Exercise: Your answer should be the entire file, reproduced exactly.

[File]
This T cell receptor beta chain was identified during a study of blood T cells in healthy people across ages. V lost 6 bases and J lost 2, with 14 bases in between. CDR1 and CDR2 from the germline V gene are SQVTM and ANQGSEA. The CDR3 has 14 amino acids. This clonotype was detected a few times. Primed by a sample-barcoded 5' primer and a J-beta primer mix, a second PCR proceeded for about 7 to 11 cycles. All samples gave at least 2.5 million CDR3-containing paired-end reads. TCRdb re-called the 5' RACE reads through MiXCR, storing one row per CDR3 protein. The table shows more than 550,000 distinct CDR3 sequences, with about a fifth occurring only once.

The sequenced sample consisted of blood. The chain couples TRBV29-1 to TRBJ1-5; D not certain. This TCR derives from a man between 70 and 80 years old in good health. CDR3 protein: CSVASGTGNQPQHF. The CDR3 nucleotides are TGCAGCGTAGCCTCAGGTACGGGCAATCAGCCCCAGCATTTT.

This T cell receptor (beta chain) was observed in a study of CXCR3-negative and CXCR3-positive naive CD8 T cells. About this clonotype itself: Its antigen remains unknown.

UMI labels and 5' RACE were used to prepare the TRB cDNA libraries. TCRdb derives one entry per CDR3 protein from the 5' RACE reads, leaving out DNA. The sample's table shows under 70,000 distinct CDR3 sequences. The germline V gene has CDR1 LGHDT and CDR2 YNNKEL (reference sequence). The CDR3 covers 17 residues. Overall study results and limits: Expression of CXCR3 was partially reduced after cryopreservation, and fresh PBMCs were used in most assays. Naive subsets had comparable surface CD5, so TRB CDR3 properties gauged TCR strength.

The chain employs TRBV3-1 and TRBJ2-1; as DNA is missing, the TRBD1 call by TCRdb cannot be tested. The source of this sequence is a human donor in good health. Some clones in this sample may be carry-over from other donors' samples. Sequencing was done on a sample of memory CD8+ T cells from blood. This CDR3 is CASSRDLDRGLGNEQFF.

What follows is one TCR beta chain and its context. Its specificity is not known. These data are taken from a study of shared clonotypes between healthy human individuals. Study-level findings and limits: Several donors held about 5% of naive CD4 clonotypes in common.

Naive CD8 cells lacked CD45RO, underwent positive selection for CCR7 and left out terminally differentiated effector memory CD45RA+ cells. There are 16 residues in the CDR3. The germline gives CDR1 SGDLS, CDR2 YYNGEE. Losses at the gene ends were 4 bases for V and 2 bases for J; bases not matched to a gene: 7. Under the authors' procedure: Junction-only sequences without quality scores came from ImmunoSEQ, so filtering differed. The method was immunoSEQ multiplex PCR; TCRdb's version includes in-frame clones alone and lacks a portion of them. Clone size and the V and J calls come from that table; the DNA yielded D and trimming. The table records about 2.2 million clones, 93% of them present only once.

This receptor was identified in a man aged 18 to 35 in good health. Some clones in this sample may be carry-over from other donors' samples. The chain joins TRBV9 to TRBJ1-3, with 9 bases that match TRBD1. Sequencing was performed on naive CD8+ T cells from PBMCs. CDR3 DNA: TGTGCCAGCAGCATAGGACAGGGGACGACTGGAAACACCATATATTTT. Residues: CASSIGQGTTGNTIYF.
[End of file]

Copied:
This T cell receptor beta chain was identified during a study of blood T cells in healthy people across ages. V lost 6 bases and J lost 2, with 14 bases in between. CDR1 and CDR2 from the germline V gene are SQVTM and ANQGSEA. The CDR3 has 14 amino acids. This clonotype was detected a few times. Primed by a sample-barcoded 5' primer and a J-beta primer mix, a second PCR proceeded for about 7 to 11 cycles. All samples gave at least 2.5 million CDR3-containing paired-end reads. TCRdb re-called the 5' RACE reads through MiXCR, storing one row per CDR3 protein. The table shows more than 550,000 distinct CDR3 sequences, with about a fifth occurring only once.

The sequenced sample consisted of blood. The chain couples TRBV29-1 to TRBJ1-5; D not certain. This TCR derives from a man between 70 and 80 years old in good health. CDR3 protein: CSVASGTGNQPQHF. The CDR3 nucleotides are TGCAGCGTAGCCTCAGGTACGGGCAATCAGCCCCAGCATTTT.

This T cell receptor (beta chain) was observed in a study of CXCR3-negative and CXCR3-positive naive CD8 T cells. About this clonotype itself: Its antigen remains unknown.

UMI labels and 5' RACE were used to prepare the TRB cDNA libraries. TCRdb derives one entry per CDR3 protein from the 5' RACE reads, leaving out DNA. The sample's table shows under 70,000 distinct CDR3 sequences. The germline V gene has CDR1 LGHDT and CDR2 YNNKEL (reference sequence). The CDR3 covers 17 residues. Overall study results and limits: Expression of CXCR3 was partially reduced after cryopreservation, and fresh PBMCs were used in most assays. Naive subsets had comparable surface CD5, so TRB CDR3 properties gauged TCR strength.

The chain employs TRBV3-1 and TRBJ2-1; as DNA is missing, the TRBD1 call by TCRdb cannot be tested. The source of this sequence is a human donor in good health. Some clones in this sample may be carry-over from other donors' samples. Sequencing was done on a sample of memory CD8+ T cells from blood. This CDR3 is CASSRDLDRGLGNEQFF.

What follows is one TCR beta chain and its context. Its specificity is not known. These data are taken from a study of shared clonotypes between healthy human individuals. Study-level findings and limits: Several donors held about 5% of naive CD4 clonotypes in common.

Naive CD8 cells lacked CD45RO, underwent positive selection for CCR7 and left out terminally differentiated effector memory CD45RA+ cells. There are 16 residues in the CDR3. The germline gives CDR1 SGDLS, CDR2 YYNGEE. Losses at the gene ends were 4 bases for V and 2 bases for J; bases not matched to a gene: 7. Under the authors' procedure: Junction-only sequences without quality scores came from ImmunoSEQ, so filtering differed. The method was immunoSEQ multiplex PCR; TCRdb's version includes in-frame clones alone and lacks a portion of them. Clone size and the V and J calls come from that table; the DNA yielded D and trimming. The table records about 2.2 million clones, 93% of them present only once.

This receptor was identified in a man aged 18 to 35 in good health. Some clones in this sample may be carry-over from other donors' samples. The chain joins TRBV9 to TRBJ1-3, with 9 bases that match TRBD1. Sequencing was performed on naive CD8+ T cells from PBMCs. CDR3 DNA: TGTGCCAGCAGCATAGGACAGGGGACGACTGGAAACACCATATATTTT. Residues: CASSIGQGTTGNTIYF.